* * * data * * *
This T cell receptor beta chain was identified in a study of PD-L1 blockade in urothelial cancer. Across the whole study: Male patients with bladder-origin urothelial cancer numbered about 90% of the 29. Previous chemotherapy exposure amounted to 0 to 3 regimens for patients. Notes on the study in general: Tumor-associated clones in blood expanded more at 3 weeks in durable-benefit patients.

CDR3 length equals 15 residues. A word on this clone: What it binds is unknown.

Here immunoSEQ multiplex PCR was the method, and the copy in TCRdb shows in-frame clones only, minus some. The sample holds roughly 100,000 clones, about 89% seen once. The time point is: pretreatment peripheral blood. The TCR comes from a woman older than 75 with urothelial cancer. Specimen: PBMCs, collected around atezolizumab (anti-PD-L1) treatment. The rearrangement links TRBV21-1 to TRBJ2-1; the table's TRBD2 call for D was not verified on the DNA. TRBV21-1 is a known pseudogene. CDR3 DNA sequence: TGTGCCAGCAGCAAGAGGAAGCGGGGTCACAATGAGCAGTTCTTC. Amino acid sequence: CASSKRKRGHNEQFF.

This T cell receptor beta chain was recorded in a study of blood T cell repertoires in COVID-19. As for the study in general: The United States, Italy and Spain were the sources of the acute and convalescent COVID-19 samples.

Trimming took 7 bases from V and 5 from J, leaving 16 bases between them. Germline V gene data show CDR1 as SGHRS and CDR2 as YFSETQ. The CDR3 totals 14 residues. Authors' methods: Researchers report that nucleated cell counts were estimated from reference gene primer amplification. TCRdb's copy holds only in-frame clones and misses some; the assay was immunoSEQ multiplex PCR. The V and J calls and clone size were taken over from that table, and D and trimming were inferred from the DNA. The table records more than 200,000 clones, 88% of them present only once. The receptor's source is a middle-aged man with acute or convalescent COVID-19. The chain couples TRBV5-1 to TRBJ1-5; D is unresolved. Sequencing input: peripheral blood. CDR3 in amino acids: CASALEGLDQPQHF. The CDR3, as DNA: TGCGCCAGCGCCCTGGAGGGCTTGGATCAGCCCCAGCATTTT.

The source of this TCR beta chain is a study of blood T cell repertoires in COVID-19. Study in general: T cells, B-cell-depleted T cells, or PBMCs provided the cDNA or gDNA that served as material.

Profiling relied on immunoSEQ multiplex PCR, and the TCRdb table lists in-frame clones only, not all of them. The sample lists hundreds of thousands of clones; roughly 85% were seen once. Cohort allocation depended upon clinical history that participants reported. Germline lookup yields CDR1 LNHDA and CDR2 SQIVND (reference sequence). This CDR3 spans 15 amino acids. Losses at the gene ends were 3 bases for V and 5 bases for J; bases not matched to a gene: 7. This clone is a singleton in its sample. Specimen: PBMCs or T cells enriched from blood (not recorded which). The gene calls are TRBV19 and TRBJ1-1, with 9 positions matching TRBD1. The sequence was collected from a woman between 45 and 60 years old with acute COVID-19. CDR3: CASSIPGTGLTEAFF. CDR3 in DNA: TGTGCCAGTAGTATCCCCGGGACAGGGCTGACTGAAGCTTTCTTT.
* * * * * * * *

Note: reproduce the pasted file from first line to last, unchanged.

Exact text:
This T cell receptor beta chain was identified in a study of PD-L1 blockade in urothelial cancer. Across the whole study: Male patients with bladder-origin urothelial cancer numbered about 90% of the 29. Previous chemotherapy exposure amounted to 0 to 3 regimens for patients. Notes on the study in general: Tumor-associated clones in blood expanded more at 3 weeks in durable-benefit patients.

CDR3 length equals 15 residues. A word on this clone: What it binds is unknown.

Here immunoSEQ multiplex PCR was the method, and the copy in TCRdb shows in-frame clones only, minus some. The sample holds roughly 100,000 clones, about 89% seen once. The time point is: pretreatment peripheral blood. The TCR comes from a woman older than 75 with urothelial cancer. Specimen: PBMCs, collected around atezolizumab (anti-PD-L1) treatment. The rearrangement links TRBV21-1 to TRBJ2-1; the table's TRBD2 call for D was not verified on the DNA. TRBV21-1 is a known pseudogene. CDR3 DNA sequence: TGTGCCAGCAGCAAGAGGAAGCGGGGTCACAATGAGCAGTTCTTC. Amino acid sequence: CASSKRKRGHNEQFF.

This T cell receptor beta chain was recorded in a study of blood T cell repertoires in COVID-19. As for the study in general: The United States, Italy and Spain were the sources of the acute and convalescent COVID-19 samples.

Trimming took 7 bases from V and 5 from J, leaving 16 bases between them. Germline V gene data show CDR1 as SGHRS and CDR2 as YFSETQ. The CDR3 totals 14 residues. Authors' methods: Researchers report that nucleated cell counts were estimated from reference gene primer amplification. TCRdb's copy holds only in-frame clones and misses some; the assay was immunoSEQ multiplex PCR. The V and J calls and clone size were taken over from that table, and D and trimming were inferred from the DNA. The table records more than 200,000 clones, 88% of them present only once. The receptor's source is a middle-aged man with acute or convalescent COVID-19. The chain couples TRBV5-1 to TRBJ1-5; D is unresolved. Sequencing input: peripheral blood. CDR3 in amino acids: CASALEGLDQPQHF. The CDR3, as DNA: TGCGCCAGCGCCCTGGAGGGCTTGGATCAGCCCCAGCATTTT.

The source of this TCR beta chain is a study of blood T cell repertoires in COVID-19. Study in general: T cells, B-cell-depleted T cells, or PBMCs provided the cDNA or gDNA that served as material.

Profiling relied on immunoSEQ multiplex PCR, and the TCRdb table lists in-frame clones only, not all of them. The sample lists hundreds of thousands of clones; roughly 85% were seen once. Cohort allocation depended upon clinical history that participants reported. Germline lookup yields CDR1 LNHDA and CDR2 SQIVND (reference sequence). This CDR3 spans 15 amino acids. Losses at the gene ends were 3 bases for V and 5 bases for J; bases not matched to a gene: 7. This clone is a singleton in its sample. Specimen: PBMCs or T cells enriched from blood (not recorded which). The gene calls are TRBV19 and TRBJ1-1, with 9 positions matching TRBD1. The sequence was collected from a woman between 45 and 60 years old with acute COVID-19. CDR3: CASSIPGTGLTEAFF. CDR3 in DNA: TGTGCCAGTAGTATCCCCGGGACAGGGCTGACTGAAGCTTTCTTT.